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    Hardly. Just one more reason why you don't know what you're talking about. I can solve the Einstein field equations without matter so that you're feeble excuse is irrelevant. You know what I find? Nontrivial curved space solutions even with no matter present. It is a simple mathematical fact built into the structure of GR that curvature, with or without matter, acts as a source for itself.
     
  17. Pete It's not rocket surgery Moderator

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    10,166
    Ah! I see where you're confused now!

    X doesn't start at 10, X starts at zero.
    M starts at 10.

    Y is caused by both M and X:
    Y = (M+X)/10
    Y produces X, but not M:
    X = Y
    M = M

    M starts at 10, X starts at 0.

    You'll find that it balances at X = Y = 10/9

    Analogizing, you could think of M as Mass, Y as curvature, and X as energy bound in the system.

    That's something we can consider when we've resolved whether or not it's ridiculous for X to be the effect of Y and also cause more Y.
     
  18. Aer Registered Senior Member

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    2,250
    No, X is the curvature of spacetime. For any given object, X DOES NOT start at 0. Any object has mass-energy which we all agree contributes to spacetime curvature.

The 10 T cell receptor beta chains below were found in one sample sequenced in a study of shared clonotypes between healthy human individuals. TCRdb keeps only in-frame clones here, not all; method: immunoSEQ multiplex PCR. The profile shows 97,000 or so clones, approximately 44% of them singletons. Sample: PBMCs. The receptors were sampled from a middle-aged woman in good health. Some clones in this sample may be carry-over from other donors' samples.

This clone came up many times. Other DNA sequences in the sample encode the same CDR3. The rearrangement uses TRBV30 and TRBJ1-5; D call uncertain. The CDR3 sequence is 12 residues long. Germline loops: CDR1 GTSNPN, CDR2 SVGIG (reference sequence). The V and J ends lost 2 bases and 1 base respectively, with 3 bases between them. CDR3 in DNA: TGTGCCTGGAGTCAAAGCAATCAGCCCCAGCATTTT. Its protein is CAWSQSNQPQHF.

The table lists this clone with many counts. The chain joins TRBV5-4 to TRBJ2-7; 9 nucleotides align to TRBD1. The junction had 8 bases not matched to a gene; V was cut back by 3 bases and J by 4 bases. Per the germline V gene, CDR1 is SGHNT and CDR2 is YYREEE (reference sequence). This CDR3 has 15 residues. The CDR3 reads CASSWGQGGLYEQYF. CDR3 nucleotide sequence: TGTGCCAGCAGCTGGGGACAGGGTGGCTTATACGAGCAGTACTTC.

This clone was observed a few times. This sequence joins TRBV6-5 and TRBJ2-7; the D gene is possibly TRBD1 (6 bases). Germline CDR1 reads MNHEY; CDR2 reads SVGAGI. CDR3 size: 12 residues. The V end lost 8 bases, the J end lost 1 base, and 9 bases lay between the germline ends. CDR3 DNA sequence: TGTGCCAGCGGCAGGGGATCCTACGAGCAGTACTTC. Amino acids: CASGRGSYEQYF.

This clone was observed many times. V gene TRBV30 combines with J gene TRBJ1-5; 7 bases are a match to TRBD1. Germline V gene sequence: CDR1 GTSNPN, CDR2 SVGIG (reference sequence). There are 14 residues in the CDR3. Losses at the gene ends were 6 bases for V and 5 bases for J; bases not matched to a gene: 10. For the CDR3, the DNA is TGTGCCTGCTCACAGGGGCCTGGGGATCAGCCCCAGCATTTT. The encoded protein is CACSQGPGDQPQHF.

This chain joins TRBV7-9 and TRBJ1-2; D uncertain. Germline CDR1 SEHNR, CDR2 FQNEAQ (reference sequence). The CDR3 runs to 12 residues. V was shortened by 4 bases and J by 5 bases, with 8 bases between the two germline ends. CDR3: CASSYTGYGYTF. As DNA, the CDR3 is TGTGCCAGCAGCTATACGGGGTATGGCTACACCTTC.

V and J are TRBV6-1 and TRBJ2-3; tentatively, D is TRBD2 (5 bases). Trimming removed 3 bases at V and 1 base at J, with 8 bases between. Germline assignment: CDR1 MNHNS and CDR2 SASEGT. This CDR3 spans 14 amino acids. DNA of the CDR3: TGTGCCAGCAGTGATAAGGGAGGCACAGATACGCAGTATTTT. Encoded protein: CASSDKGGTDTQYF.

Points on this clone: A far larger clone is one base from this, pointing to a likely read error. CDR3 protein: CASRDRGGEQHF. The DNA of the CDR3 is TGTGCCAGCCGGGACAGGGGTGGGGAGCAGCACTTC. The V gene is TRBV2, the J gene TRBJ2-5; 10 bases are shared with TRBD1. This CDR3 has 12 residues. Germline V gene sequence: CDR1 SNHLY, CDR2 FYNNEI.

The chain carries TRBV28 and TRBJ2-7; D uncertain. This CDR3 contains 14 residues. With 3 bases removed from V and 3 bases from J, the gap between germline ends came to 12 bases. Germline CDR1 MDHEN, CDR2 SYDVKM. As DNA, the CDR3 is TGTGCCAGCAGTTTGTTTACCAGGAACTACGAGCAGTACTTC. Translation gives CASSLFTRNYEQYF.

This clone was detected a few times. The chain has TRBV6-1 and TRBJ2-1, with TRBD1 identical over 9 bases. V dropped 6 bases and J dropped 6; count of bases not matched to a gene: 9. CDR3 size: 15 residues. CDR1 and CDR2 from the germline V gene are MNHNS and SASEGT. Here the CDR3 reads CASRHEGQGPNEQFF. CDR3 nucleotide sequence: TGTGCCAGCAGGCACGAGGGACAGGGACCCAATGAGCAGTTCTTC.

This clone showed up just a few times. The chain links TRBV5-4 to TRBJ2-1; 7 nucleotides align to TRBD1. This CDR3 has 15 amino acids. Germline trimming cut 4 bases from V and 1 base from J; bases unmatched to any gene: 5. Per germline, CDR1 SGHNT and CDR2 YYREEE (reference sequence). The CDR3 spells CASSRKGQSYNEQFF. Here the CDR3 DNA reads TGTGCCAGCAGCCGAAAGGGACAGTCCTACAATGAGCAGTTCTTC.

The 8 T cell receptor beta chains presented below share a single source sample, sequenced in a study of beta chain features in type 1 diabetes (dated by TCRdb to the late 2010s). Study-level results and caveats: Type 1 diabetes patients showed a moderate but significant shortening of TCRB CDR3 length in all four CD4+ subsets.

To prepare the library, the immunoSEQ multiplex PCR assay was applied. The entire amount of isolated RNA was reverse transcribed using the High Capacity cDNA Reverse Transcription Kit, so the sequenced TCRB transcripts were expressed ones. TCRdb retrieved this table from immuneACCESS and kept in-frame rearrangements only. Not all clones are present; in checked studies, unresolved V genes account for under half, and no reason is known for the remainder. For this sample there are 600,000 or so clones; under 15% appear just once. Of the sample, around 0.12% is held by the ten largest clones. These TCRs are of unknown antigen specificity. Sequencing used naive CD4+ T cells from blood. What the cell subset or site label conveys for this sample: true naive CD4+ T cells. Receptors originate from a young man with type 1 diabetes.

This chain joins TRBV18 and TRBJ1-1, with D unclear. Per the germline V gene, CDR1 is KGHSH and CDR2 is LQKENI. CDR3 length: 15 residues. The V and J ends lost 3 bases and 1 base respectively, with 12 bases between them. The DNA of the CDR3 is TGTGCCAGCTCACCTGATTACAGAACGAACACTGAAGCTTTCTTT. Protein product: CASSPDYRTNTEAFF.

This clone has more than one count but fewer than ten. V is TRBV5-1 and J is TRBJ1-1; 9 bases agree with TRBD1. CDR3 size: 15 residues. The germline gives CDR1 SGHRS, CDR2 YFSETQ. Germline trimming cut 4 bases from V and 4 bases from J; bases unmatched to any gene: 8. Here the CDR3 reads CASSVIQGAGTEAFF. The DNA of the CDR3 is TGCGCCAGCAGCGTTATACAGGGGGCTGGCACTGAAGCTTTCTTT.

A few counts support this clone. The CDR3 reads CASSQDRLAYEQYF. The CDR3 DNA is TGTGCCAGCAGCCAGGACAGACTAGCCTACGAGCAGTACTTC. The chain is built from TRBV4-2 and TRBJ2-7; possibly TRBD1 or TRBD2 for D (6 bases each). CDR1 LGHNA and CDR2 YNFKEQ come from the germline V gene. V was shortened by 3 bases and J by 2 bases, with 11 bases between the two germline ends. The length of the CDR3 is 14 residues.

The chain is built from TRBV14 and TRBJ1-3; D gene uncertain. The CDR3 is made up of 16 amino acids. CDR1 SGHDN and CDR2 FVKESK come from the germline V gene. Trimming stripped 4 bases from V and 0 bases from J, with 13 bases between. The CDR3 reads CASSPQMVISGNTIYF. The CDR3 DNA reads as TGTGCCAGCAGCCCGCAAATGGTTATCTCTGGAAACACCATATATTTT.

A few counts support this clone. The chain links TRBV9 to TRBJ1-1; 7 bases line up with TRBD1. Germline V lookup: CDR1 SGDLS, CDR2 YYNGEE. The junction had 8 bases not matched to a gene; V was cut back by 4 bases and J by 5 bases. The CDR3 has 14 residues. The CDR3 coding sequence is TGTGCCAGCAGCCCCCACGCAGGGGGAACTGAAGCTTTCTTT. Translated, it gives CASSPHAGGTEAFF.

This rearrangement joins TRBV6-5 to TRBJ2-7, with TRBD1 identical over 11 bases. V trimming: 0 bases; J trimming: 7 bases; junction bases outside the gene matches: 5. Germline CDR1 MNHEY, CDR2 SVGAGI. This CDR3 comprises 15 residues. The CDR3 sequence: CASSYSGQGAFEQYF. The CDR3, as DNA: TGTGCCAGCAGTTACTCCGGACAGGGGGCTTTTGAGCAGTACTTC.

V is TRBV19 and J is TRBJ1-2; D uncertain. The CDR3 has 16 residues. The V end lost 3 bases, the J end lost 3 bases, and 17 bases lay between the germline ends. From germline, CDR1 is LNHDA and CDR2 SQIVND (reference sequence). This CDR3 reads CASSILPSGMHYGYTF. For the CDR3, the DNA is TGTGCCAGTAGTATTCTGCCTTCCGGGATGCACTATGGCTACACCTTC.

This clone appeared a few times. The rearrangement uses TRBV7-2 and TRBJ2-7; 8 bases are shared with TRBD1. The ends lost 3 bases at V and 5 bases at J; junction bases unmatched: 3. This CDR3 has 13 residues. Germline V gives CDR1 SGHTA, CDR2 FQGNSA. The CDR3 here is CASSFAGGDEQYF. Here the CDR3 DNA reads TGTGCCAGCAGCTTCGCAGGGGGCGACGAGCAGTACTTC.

True but X is caused by M which you mistated above.

    So start over.

    Edit: It does appear that we are not referring to X and Y as the same thing.
     
    Last edited: Sep 16, 2005
  19. Aer Registered Senior Member

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    2,250
    Now you are saying that curvature of spacetime is not assumed to be caused by all energy. Good Job. So which energies do not contribute to spacetime curvature?
     
  20. Physics Monkey Snow Monkey and Physicist Registered Senior Member

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    Nope, I said curvature generates curvature regardless of rather mass-energy is there to help. Of course we all know that mass-energy contributes to curvature as well.
     
  21. Aer Registered Senior Member

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    I think it would be a good idea to resolve this first, because in one case you'd be dealing with positive feedback and the other case you'd be dealing with negative feedback. Furthermore, we are still trying to do discrete analysis which is not appropriate for the situation here. You would do discrete analysis if you were taking samples of the model, but the model is fundamentally continuous.
     
  22. Aer Registered Senior Member

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    No, you said "Hardly" when I said that in GR all energy is assumed to contribute to spacetime curvature.
     
  23. Physics Monkey Snow Monkey and Physicist Registered Senior Member

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    Let us review. I said, curvature contributes to curvature. You said this notion comes up in the theory based on the assumption that all energy contributes. I said, hardly. The notion that curvature contributes to curvature has got nothing to do with rather matter contributes or not. I don't even have to mention the word energy.

    Sorry, you are wrong again.